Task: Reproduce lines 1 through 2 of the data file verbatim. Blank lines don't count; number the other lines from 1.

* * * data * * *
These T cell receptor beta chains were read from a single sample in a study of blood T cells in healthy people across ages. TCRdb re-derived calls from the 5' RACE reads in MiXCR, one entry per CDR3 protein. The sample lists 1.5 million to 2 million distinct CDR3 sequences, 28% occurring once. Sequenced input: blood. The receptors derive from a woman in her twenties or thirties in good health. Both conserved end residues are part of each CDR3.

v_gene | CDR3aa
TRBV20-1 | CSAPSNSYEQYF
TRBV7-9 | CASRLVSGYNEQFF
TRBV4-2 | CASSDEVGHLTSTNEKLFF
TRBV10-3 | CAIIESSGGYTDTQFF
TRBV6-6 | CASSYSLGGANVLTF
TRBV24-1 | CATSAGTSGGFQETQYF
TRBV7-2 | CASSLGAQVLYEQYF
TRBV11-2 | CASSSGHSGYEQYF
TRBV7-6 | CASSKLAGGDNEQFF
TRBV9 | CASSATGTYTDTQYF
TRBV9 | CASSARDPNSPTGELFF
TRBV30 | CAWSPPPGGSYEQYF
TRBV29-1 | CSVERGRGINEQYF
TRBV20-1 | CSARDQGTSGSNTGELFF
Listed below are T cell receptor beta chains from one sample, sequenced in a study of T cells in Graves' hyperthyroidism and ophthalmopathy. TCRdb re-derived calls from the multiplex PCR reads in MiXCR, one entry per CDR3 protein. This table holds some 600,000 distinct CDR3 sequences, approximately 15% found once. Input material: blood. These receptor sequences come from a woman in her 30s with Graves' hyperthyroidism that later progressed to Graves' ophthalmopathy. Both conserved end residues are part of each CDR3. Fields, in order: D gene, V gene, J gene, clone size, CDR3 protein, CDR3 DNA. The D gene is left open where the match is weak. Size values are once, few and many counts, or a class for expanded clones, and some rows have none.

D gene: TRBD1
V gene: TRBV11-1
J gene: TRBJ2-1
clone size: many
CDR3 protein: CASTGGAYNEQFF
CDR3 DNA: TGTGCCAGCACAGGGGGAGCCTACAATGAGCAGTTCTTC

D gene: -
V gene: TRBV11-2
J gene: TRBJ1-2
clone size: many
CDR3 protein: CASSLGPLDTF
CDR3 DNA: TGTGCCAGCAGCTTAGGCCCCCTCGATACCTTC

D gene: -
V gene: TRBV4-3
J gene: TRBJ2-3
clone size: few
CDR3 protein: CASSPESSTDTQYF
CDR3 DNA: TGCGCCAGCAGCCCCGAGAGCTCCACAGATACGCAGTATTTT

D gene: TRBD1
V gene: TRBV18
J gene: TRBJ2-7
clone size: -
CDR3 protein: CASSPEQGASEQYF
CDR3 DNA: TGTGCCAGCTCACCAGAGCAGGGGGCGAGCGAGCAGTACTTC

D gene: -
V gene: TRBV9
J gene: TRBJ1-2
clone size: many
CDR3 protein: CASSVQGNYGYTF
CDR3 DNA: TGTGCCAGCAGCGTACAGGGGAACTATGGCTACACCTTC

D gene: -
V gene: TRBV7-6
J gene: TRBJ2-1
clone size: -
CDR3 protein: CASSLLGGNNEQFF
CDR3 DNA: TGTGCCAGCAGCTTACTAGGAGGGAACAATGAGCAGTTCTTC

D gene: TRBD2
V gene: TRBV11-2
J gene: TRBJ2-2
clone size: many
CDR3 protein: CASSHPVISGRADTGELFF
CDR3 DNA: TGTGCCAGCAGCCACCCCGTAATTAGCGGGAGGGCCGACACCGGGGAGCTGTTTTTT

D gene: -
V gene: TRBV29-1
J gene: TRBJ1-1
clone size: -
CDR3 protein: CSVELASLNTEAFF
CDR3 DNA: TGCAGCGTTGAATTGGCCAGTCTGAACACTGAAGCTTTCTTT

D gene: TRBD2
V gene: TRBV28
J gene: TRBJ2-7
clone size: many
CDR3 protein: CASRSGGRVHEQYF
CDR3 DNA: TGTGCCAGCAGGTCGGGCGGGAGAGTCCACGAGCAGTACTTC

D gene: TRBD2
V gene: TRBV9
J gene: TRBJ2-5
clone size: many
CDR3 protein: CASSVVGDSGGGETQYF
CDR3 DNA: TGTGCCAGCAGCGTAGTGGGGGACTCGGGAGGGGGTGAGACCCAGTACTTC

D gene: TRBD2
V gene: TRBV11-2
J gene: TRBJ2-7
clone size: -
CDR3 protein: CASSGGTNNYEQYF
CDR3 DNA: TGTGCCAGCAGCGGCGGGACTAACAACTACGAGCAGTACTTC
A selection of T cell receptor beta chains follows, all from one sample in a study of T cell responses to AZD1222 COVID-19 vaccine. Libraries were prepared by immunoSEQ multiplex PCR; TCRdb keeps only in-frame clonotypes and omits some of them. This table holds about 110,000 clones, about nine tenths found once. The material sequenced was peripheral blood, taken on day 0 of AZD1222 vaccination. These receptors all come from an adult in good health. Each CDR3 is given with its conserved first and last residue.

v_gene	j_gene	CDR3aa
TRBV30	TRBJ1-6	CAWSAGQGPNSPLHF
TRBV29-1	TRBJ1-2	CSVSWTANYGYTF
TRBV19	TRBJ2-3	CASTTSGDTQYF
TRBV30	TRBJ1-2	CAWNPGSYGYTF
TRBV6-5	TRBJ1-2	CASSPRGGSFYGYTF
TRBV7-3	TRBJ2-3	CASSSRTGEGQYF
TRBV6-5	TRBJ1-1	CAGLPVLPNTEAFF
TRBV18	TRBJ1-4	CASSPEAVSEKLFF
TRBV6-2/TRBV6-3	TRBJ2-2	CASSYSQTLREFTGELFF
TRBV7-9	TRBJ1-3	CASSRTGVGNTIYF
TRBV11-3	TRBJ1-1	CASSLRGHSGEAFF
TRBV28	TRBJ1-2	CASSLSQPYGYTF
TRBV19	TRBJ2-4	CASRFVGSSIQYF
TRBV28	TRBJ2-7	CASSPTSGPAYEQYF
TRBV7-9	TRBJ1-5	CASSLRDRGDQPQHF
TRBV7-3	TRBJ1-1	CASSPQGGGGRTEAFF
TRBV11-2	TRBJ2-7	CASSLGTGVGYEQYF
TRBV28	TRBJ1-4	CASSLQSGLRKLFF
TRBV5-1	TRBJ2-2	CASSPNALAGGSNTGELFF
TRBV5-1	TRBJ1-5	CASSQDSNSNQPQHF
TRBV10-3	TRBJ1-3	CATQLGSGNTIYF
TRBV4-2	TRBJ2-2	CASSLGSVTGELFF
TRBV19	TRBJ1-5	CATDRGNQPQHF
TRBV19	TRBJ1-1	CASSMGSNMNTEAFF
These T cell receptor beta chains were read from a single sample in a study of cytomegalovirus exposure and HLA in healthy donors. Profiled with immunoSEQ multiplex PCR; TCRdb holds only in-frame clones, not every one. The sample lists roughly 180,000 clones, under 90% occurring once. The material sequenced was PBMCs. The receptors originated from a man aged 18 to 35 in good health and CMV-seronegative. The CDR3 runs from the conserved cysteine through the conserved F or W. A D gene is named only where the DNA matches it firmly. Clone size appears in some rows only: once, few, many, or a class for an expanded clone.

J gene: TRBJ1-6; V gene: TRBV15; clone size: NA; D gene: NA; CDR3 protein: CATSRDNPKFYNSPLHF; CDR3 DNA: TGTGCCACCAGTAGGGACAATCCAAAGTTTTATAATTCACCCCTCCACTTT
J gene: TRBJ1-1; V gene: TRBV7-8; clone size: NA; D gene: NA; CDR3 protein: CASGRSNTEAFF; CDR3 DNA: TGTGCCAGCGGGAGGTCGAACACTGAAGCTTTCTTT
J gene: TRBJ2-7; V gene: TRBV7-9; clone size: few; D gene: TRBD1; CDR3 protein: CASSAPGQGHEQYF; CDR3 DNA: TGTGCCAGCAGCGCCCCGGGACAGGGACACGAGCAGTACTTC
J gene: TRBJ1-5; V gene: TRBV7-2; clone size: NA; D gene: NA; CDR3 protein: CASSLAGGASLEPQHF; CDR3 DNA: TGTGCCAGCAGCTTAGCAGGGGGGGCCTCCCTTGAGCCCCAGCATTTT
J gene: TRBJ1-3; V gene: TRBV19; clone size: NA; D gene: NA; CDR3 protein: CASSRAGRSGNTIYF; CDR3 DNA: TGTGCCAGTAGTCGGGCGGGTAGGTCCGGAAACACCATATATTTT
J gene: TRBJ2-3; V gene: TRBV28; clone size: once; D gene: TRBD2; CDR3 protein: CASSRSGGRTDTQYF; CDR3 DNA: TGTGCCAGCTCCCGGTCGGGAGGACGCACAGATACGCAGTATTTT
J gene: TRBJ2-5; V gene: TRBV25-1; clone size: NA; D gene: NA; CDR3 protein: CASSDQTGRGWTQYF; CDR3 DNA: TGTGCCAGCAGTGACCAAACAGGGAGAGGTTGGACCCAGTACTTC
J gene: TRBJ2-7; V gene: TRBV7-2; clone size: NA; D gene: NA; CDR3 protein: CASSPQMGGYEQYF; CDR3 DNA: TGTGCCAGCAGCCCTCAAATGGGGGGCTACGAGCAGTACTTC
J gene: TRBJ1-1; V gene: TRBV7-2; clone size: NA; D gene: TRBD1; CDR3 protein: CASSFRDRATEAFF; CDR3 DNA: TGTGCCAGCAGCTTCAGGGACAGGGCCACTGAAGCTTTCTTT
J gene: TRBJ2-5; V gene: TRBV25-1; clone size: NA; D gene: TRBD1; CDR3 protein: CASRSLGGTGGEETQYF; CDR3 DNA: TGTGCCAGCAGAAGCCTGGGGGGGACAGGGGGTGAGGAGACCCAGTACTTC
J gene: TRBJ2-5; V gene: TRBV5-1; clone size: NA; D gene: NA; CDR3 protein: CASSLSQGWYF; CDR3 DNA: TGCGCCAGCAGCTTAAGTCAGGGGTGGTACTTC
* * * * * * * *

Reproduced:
These T cell receptor beta chains were read from a single sample in a study of blood T cells in healthy people across ages. TCRdb re-derived calls from the 5' RACE reads in MiXCR, one entry per CDR3 protein. The sample lists 1.5 million to 2 million distinct CDR3 sequences, 28% occurring once. Sequenced input: blood. The receptors derive from a woman in her twenties or thirties in good health. Both conserved end residues are part of each CDR3.

v_gene | CDR3aa